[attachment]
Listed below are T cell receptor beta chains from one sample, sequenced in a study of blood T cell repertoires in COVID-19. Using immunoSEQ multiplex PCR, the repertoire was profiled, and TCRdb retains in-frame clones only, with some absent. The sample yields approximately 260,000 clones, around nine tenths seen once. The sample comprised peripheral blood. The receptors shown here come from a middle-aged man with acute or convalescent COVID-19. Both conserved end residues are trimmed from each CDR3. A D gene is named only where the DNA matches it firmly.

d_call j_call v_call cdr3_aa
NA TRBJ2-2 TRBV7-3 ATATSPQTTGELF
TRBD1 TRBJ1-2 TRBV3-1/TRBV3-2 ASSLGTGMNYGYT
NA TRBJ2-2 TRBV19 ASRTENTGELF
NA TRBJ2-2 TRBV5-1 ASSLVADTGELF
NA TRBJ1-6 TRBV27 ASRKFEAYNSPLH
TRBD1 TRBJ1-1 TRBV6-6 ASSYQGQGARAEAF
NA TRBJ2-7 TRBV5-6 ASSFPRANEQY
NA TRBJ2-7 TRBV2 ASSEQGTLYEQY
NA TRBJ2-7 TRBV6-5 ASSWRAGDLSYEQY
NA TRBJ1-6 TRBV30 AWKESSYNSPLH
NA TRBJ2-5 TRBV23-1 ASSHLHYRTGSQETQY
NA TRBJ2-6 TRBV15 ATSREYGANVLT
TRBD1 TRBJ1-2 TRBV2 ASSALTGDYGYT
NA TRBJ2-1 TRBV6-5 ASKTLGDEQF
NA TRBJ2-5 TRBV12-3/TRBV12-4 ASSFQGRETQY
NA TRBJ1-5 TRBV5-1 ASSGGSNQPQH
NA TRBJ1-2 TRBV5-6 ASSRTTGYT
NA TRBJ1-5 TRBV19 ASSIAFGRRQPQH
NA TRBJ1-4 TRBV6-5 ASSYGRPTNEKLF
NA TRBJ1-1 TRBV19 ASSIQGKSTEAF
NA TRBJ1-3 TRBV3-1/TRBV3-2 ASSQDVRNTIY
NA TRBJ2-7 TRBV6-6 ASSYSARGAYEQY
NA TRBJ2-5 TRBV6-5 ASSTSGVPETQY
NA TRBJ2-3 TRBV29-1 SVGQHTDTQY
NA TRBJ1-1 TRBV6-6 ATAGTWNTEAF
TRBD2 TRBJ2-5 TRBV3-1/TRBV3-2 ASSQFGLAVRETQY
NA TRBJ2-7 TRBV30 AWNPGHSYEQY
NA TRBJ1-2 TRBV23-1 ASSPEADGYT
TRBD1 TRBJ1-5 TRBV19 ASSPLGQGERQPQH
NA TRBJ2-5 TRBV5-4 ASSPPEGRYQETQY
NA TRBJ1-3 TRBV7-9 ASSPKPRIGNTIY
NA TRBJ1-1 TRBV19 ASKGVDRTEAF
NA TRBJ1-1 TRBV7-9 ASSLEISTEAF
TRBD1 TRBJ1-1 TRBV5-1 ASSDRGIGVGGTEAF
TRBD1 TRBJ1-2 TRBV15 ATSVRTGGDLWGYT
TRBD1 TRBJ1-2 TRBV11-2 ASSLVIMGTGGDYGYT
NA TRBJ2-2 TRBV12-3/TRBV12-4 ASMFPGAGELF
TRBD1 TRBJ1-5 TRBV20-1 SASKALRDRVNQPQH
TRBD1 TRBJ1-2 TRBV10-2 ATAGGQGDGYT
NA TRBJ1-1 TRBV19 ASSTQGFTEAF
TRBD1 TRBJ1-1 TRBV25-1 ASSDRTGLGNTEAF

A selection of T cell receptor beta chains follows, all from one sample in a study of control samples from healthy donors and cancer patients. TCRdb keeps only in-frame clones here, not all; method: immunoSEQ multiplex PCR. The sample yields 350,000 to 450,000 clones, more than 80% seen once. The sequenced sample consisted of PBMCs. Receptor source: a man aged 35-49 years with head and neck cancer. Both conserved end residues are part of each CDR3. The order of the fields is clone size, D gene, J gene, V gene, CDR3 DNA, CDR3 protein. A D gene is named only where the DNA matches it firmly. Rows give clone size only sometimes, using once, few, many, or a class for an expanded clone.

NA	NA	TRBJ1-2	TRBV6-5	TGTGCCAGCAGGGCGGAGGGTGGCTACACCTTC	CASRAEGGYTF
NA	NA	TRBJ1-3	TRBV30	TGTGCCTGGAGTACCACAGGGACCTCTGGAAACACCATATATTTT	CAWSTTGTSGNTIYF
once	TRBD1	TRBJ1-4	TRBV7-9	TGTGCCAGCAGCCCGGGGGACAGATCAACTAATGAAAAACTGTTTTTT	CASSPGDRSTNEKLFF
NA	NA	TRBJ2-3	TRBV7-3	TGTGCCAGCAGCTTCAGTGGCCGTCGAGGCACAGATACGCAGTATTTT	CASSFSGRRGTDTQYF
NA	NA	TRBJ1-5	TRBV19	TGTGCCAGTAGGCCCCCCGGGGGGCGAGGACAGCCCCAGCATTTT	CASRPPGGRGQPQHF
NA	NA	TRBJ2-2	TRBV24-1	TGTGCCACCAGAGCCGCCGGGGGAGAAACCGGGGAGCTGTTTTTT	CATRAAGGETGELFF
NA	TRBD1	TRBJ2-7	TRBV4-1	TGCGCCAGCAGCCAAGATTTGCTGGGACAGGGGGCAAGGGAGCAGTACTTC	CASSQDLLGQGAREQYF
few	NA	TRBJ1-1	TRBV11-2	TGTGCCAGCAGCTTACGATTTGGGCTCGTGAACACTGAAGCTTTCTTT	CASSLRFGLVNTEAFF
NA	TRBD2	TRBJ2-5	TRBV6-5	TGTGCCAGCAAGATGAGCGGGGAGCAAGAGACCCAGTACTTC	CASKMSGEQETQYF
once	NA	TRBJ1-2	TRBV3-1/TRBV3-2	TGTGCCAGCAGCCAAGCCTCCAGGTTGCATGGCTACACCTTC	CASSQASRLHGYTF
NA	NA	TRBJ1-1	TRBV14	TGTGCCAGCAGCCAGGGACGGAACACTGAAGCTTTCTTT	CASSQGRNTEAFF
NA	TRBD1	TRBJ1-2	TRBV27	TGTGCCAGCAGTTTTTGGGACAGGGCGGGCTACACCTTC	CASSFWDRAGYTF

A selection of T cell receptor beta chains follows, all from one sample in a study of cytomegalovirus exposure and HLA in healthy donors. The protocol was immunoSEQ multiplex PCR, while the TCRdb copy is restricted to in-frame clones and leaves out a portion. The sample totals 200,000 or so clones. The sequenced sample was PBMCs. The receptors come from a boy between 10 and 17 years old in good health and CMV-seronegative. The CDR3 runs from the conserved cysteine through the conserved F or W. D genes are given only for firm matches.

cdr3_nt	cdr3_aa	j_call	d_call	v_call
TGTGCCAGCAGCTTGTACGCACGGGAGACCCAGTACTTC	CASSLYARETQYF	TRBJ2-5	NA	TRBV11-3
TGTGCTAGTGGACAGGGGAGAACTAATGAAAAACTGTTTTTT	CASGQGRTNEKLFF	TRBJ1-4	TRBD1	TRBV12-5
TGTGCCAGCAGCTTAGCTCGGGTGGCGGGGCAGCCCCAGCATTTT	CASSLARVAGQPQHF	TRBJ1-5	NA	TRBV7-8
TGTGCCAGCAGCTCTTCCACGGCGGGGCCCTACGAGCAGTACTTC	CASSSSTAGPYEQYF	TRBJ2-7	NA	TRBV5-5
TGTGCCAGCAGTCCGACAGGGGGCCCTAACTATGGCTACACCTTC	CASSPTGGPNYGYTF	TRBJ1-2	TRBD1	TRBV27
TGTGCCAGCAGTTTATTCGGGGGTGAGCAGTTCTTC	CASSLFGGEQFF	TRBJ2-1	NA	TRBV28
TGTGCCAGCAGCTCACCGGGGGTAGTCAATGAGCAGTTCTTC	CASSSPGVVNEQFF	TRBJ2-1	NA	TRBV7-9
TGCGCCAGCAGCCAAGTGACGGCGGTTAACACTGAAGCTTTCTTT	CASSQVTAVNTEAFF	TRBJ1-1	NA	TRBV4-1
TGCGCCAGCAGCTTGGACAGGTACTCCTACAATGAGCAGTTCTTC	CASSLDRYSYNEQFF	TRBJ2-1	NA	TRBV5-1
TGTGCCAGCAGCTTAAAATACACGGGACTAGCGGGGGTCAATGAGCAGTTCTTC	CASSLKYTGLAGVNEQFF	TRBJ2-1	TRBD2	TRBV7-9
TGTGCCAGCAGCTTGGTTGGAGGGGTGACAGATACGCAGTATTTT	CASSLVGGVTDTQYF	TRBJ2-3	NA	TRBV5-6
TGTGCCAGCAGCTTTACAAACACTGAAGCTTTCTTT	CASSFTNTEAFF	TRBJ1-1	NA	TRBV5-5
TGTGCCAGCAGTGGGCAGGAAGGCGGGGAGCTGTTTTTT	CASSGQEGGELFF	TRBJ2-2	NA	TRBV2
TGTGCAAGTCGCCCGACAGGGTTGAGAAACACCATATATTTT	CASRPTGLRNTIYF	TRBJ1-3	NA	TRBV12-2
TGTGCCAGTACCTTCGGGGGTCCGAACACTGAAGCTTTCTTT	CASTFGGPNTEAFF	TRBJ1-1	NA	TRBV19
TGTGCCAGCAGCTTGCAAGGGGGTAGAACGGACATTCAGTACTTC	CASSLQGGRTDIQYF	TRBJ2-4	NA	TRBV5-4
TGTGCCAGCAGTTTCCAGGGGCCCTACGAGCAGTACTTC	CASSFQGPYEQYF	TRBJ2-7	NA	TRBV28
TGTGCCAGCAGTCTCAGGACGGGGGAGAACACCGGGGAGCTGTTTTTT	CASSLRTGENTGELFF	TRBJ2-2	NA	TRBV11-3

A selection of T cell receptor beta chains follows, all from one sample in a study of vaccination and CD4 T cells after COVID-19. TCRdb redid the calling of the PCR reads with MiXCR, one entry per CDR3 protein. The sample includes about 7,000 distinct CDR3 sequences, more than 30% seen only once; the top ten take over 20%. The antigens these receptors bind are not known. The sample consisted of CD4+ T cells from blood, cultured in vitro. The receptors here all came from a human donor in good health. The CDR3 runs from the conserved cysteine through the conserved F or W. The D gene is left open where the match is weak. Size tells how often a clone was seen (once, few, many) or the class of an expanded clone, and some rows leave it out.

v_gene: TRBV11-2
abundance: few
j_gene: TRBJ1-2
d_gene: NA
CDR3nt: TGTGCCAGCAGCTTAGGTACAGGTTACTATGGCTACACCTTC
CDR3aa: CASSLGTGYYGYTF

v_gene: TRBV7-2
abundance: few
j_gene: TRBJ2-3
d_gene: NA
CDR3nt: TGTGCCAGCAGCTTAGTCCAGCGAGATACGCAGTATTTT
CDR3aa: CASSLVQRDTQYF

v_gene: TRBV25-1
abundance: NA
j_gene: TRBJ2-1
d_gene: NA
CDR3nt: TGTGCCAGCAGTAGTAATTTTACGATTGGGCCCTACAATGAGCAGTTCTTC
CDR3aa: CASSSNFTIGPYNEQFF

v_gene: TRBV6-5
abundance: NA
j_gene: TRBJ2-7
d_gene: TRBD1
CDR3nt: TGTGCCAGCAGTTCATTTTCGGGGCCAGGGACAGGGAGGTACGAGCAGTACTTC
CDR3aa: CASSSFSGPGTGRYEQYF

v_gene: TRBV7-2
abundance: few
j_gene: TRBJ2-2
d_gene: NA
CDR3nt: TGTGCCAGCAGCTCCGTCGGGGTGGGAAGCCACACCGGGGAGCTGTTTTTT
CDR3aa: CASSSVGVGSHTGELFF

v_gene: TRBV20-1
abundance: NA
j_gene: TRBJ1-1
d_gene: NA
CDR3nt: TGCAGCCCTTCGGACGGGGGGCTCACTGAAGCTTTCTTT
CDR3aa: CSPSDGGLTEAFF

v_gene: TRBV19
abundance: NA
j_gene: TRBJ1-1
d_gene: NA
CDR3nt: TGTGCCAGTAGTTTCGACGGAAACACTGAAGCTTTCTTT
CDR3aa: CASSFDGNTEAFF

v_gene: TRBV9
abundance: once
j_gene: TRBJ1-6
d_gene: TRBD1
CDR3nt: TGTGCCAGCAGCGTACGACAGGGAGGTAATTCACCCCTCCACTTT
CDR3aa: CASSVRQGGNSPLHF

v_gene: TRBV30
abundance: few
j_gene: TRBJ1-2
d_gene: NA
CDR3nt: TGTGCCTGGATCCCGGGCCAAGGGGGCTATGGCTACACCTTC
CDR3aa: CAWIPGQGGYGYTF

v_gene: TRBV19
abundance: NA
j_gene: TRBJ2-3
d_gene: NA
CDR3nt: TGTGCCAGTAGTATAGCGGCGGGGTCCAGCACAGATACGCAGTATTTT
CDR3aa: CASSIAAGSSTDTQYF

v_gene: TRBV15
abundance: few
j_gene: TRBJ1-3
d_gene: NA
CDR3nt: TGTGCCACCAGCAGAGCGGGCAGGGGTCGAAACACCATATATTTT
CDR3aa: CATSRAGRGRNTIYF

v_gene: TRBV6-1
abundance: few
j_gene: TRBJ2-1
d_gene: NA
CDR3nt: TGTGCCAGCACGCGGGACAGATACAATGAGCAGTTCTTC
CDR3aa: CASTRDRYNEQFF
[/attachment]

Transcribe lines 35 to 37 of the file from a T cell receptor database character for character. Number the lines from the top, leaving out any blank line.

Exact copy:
NA TRBJ1-1 TRBV7-9 ASSLEISTEAF
TRBD1 TRBJ1-1 TRBV5-1 ASSDRGIGVGGTEAF
TRBD1 TRBJ1-2 TRBV15 ATSVRTGGDLWGYT